https://www.cdint.com/catalog/model/MC9MC9-174TPR-10

For the positions that I mounted my cameras, this is the right length and much cheaper than DIY after tools, time, etc. Note that the Blackvue cable is twice this length.
 

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Discussion Starter #170
Here are the latest updates on my car:
A few weeks after a rock hit the windshield, a crack formed almost all of the way across. Get those chips repaired promptly. I was quoted $1700 for the part and have been waiting almost 5 weeks for it to arrive.

Oil level too high activated 110 miles after an oil change by Dawydiak.
Dawydiak says the 60k miles to spark plug change for MY2019 is retroactive.to earlier model years.
New 3 inch long rim scrape courtesy of Dawydiak (yes, I took a picture).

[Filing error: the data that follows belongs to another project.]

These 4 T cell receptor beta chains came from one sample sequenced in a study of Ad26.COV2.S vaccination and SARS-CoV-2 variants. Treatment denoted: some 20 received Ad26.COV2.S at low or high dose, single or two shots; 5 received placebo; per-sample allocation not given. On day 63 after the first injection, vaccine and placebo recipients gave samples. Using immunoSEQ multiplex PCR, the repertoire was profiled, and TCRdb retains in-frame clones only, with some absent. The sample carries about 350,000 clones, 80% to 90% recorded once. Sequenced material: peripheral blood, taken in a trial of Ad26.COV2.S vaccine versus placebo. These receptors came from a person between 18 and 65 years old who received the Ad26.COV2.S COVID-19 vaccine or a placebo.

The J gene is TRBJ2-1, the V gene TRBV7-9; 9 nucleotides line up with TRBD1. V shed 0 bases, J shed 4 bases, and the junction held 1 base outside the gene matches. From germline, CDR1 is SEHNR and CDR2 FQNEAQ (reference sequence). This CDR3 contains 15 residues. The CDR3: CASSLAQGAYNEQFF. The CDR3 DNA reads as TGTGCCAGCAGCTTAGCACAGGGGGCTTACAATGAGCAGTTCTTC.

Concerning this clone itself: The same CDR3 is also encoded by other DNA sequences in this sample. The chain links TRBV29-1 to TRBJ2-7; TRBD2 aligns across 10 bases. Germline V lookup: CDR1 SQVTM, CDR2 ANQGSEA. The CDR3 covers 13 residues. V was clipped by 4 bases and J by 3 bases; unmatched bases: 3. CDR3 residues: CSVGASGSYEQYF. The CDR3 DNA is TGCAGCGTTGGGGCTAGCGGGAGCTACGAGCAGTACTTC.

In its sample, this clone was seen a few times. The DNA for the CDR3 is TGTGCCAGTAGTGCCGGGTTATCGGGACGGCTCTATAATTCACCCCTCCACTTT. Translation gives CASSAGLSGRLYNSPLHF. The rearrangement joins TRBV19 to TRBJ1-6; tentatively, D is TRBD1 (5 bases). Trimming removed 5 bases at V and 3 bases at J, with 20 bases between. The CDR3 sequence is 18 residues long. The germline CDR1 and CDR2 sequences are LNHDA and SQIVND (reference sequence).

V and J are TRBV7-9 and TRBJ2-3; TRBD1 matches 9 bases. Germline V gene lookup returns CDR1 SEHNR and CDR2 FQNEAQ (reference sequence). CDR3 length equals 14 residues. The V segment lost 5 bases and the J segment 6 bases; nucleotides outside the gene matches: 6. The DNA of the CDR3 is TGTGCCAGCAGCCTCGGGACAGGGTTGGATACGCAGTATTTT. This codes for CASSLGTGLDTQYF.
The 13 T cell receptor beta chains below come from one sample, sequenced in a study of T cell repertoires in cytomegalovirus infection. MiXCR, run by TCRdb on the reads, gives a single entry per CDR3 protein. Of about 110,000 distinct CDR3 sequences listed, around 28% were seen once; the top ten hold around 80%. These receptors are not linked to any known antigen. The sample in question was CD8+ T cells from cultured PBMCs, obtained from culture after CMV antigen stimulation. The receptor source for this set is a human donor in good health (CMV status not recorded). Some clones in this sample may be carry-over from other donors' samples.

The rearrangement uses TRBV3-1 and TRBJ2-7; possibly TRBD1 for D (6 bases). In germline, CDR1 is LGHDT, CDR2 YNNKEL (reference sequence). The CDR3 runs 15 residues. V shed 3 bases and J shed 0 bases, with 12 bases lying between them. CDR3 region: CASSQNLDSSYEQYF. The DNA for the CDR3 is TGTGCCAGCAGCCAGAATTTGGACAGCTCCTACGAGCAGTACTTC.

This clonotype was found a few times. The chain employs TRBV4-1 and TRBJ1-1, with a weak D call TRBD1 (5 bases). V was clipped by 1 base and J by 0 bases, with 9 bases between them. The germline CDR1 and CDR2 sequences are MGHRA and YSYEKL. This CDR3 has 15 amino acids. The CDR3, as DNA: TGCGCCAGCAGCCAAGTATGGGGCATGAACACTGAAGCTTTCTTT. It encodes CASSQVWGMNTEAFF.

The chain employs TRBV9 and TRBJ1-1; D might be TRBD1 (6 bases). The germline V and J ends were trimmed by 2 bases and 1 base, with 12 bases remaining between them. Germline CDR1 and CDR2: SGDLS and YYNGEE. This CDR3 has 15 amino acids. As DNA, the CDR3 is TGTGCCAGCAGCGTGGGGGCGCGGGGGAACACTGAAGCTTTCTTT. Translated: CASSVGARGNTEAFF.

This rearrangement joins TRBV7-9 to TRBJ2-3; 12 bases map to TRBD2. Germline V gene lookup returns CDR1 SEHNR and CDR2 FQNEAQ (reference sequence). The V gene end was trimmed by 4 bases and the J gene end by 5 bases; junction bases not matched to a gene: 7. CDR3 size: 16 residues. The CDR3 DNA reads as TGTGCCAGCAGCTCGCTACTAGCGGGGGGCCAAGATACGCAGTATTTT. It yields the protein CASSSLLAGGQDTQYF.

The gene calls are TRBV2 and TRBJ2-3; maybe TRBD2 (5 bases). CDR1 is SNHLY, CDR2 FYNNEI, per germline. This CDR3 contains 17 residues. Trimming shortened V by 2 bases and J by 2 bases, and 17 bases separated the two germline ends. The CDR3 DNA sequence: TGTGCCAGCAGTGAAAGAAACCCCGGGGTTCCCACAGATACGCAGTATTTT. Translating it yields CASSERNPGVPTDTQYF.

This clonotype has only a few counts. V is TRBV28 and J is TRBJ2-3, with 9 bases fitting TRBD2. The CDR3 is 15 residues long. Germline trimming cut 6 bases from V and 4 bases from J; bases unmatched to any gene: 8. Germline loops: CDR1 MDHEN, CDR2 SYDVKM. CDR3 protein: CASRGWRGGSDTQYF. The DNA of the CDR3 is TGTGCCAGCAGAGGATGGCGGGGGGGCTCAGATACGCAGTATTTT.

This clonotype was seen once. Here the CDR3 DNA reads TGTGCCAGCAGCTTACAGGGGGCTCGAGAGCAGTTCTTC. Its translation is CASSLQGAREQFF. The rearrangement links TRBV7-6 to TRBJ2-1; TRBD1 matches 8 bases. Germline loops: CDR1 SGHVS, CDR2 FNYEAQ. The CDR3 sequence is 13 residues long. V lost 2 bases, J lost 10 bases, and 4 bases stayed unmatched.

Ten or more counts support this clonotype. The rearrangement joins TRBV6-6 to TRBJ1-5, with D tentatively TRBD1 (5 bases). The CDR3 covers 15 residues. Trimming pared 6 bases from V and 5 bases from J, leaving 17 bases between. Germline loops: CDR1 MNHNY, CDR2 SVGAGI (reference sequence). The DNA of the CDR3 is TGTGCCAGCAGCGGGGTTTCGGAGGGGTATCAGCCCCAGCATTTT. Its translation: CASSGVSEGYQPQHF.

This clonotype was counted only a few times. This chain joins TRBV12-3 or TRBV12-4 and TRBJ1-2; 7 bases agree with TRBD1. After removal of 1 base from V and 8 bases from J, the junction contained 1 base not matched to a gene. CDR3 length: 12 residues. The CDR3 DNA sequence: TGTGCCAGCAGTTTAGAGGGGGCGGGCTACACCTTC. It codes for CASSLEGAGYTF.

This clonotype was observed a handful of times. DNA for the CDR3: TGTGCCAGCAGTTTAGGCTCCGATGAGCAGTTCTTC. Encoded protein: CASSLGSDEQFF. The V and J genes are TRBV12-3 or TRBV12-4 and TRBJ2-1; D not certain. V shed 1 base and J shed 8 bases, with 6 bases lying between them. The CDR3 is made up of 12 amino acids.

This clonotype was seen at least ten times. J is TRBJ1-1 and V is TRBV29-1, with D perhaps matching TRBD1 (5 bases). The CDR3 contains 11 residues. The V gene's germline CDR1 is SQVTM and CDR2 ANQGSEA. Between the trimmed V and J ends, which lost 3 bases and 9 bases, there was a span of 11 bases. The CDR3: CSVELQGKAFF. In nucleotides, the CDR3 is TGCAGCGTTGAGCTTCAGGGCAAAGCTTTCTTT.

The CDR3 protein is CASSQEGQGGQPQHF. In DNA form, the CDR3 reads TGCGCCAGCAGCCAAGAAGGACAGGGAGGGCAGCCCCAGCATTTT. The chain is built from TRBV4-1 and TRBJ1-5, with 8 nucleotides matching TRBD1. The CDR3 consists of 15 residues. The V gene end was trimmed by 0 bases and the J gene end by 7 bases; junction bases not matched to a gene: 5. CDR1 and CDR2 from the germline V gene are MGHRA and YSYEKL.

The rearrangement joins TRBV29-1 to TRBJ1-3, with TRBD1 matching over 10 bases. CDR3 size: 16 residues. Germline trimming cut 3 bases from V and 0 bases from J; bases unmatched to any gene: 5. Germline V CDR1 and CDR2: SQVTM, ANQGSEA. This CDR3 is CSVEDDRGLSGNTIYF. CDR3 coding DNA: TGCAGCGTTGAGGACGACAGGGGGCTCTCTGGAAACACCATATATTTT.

I replaced a number of lightly loaded fasteners with aluminum. The weight savings is trivial, but the bright aluminum fasteners sure look good. Fasteners that amount to something weight wise include the 6 that hold the top of the front fascia (nearly 1 pound for the 6) and the 19 (!) that hold the front underpan (a couple of pounds worth). These painted steel fasteners tend to rust and have bulky heads that make them heavy. The non-standard shape makes them not so easy to replace with aluminum though, I am still working on it.

The Michelin PS A/S 3+ tires now have over 12000 miles on them and should last several thousand more, compared to the mere 8600 miles that I got out of the OEM tires. Traction is still very good, but they have gotten noisier as they wear. Sonora Pass is finally open, and I was able to peg the "g-meter" at least once on the first try.

The Xpel wrap is showing some signs of wear. A small area around the left rear wheel well has come loose. 3 impacts (2 on the right rocker cover and 1 on the front fascia) cut through the Xpel, but do not appear to have damaged the paint underneath.